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Barn quilts spreading across nation PDF Print E-mail

By Carolyn Lee
The Imperial Republican

Bea Bauerle has long been known in the area for her quilting skills, classes and shows. Now, she’s moved into a new medium to display her love of quilts.
Bauerle, aided by family and friends, has “hung” five quilts on the family farm southwest of Imperial.
The quilts are made of four by four plywood. Bauerle spreads on a base coat of white, then draws quilt block designs to scale. She chose red and blue outdoor paint to paint the blocks.
She has a nine-patch, a pinwheel, a four-patch standing on point and a block within a block, as well as a wrought iron block that looks like a black and white patch against one building.
“I picked the ones I kind of liked,” she commented. “I wanted something big to hang outside.”
Bauerle said she got the idea for the project when she and her daughters were on a trip through Amish country in Iowa several years ago, and noticed colorful barn quilts.
“I thought that would be fun to do and to put on my buildings,” she said.
Barn quilts can be traced back almost 300 years to when immigrants from the central part of Europe, such as Germany, Austria and the Netherlands, arrived in America.
It’s widely believed that barn painting/quilting originated in Pennsylvania, then spread to New England and the midwestern states.
The barn quilts were used, in part, as directions for finding farms. Bauerle said she does indeed use her barn quilts to tell visitors where to turn into the farm she and husband Don live on.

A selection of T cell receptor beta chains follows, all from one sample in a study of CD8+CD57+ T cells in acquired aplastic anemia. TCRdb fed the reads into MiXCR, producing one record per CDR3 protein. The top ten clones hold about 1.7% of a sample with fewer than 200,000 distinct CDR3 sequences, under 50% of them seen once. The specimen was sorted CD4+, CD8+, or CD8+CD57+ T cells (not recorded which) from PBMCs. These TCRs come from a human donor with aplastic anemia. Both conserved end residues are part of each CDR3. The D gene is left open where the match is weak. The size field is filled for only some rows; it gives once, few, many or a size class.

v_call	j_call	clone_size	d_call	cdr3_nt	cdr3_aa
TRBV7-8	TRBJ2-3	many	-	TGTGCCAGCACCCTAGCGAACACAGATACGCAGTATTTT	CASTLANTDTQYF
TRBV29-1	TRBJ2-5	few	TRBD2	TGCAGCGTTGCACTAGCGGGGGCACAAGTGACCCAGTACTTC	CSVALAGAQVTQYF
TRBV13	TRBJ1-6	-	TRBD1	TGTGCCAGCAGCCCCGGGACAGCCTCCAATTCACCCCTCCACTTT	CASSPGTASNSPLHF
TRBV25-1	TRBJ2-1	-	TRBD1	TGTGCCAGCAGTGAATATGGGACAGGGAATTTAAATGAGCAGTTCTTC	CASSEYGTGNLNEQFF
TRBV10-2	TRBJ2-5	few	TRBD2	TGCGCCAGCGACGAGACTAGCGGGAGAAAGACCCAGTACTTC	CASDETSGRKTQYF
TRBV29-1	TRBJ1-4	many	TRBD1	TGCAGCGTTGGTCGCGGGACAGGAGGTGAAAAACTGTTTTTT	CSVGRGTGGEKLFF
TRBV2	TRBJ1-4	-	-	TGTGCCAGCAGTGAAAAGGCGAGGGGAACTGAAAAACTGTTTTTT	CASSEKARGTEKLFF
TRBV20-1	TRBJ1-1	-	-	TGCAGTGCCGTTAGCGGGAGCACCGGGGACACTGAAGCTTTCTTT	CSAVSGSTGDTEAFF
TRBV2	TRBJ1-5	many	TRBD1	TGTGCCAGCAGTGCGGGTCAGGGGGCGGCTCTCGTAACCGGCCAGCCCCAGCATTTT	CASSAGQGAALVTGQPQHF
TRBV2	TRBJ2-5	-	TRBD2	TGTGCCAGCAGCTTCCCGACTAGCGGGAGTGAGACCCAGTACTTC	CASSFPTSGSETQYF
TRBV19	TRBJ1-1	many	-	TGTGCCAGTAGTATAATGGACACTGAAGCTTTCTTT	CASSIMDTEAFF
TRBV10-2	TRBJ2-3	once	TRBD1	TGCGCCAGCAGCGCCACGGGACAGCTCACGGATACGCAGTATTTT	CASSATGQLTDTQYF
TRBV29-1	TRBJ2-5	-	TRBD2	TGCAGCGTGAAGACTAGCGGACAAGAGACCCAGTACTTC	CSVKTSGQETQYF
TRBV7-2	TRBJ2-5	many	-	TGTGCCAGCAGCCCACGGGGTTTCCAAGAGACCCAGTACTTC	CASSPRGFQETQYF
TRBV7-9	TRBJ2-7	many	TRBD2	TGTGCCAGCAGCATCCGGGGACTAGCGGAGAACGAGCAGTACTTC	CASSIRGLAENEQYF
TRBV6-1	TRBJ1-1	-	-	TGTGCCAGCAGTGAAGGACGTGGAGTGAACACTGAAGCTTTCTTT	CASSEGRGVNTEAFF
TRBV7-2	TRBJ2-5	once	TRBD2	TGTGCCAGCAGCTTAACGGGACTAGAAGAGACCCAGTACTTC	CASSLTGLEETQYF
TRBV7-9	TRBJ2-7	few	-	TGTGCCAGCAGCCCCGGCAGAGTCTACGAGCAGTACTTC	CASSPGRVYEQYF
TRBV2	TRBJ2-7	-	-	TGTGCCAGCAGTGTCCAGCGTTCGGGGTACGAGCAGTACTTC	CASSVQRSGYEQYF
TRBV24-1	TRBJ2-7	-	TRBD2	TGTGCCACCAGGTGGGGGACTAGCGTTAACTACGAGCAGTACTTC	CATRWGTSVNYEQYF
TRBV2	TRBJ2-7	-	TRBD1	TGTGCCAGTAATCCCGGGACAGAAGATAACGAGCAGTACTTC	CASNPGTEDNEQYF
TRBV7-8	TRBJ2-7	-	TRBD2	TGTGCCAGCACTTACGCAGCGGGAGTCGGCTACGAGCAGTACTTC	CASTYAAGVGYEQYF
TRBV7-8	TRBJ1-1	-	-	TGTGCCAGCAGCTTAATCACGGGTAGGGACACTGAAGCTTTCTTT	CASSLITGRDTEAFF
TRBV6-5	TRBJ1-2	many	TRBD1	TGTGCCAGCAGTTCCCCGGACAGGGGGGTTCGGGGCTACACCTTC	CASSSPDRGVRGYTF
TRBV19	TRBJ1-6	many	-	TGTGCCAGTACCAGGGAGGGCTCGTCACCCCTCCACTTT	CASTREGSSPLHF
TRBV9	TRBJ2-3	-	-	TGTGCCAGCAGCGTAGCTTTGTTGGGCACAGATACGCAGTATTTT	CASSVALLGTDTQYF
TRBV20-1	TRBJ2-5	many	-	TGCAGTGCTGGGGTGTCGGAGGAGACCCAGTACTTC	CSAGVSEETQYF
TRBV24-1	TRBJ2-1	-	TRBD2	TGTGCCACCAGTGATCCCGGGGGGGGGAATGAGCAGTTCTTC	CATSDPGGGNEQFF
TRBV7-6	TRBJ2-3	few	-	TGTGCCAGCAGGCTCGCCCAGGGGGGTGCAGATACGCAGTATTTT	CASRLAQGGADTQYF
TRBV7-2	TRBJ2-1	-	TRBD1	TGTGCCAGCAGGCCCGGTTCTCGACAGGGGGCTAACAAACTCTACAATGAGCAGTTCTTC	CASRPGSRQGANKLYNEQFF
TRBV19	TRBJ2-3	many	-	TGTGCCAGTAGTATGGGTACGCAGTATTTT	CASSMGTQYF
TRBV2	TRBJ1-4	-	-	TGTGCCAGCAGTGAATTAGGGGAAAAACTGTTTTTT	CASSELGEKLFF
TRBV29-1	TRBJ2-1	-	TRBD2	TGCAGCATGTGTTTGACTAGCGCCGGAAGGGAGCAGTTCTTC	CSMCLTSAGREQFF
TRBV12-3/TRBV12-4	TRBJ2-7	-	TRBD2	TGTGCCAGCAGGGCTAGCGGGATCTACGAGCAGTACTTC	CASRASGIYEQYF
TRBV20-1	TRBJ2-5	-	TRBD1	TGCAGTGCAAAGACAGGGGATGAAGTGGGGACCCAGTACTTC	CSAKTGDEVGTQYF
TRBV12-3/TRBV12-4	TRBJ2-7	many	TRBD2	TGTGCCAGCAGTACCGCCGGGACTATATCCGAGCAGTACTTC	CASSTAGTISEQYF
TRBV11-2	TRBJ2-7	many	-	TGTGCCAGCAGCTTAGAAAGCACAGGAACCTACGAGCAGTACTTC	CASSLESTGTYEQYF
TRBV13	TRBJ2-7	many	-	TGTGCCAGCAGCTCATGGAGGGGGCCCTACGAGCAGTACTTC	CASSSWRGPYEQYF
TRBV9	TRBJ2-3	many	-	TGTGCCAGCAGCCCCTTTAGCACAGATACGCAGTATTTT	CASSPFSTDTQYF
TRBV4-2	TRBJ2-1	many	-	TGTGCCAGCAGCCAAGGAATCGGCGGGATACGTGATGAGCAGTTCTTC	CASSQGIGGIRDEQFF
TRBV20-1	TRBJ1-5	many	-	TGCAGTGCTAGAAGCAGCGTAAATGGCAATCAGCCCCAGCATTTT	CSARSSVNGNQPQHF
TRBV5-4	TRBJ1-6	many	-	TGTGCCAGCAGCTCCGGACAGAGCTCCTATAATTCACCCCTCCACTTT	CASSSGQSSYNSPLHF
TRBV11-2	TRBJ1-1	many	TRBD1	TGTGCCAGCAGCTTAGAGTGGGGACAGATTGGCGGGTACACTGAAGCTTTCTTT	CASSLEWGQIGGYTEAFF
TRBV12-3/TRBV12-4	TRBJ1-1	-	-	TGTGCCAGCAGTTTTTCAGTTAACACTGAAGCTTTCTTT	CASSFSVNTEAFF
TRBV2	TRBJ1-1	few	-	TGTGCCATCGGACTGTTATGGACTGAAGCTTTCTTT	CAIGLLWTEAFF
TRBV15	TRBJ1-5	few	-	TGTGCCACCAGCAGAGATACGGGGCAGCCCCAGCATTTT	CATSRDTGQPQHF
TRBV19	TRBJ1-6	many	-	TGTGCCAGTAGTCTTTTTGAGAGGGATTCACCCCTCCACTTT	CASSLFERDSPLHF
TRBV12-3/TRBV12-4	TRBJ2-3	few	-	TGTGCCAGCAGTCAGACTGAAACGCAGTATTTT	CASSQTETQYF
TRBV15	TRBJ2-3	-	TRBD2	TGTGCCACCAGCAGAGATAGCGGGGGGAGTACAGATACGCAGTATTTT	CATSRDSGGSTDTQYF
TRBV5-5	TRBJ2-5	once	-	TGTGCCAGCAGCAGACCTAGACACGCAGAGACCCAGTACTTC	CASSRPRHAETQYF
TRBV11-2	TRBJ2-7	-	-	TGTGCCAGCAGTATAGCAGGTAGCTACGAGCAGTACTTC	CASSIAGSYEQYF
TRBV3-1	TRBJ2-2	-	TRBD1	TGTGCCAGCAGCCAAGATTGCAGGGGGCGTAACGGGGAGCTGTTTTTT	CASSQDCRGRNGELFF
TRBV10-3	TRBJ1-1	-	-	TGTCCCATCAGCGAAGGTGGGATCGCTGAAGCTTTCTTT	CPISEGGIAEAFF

By the beginning of the 20th century the colorful blocks were fading away, giving place to advertisements on barns.
There’s recently been a revival of the art, and quilt trails have been developed in many states.
A National Quilt Trail has already spread from New York to Georgia. There are well over 400 quilt squares installed on barns, floodwalls, sheds and other significant community structures.
As a matter of fact, Bauerle plans to drive to Pender, Neb. some day, where over 125 barn quilts were hung to celebrate that town’s Q125 celebration. A barn quilt tour is available in Pender.
Bauerle thinks the Imperial area could support barn quilts.
“I’d like to see some other people do it. It wouldn’t necessarily have to be on barns because we don’t have the big barns like in the east,” she explained. “You could put them on your house or garage.”
Bauerle added that she has friends in a quilt guild in McCook who are hanging them on garages.
Does she have any more quilt block ideas for more barn quilts? “I still have a few buildings I can put them on,” she laughed.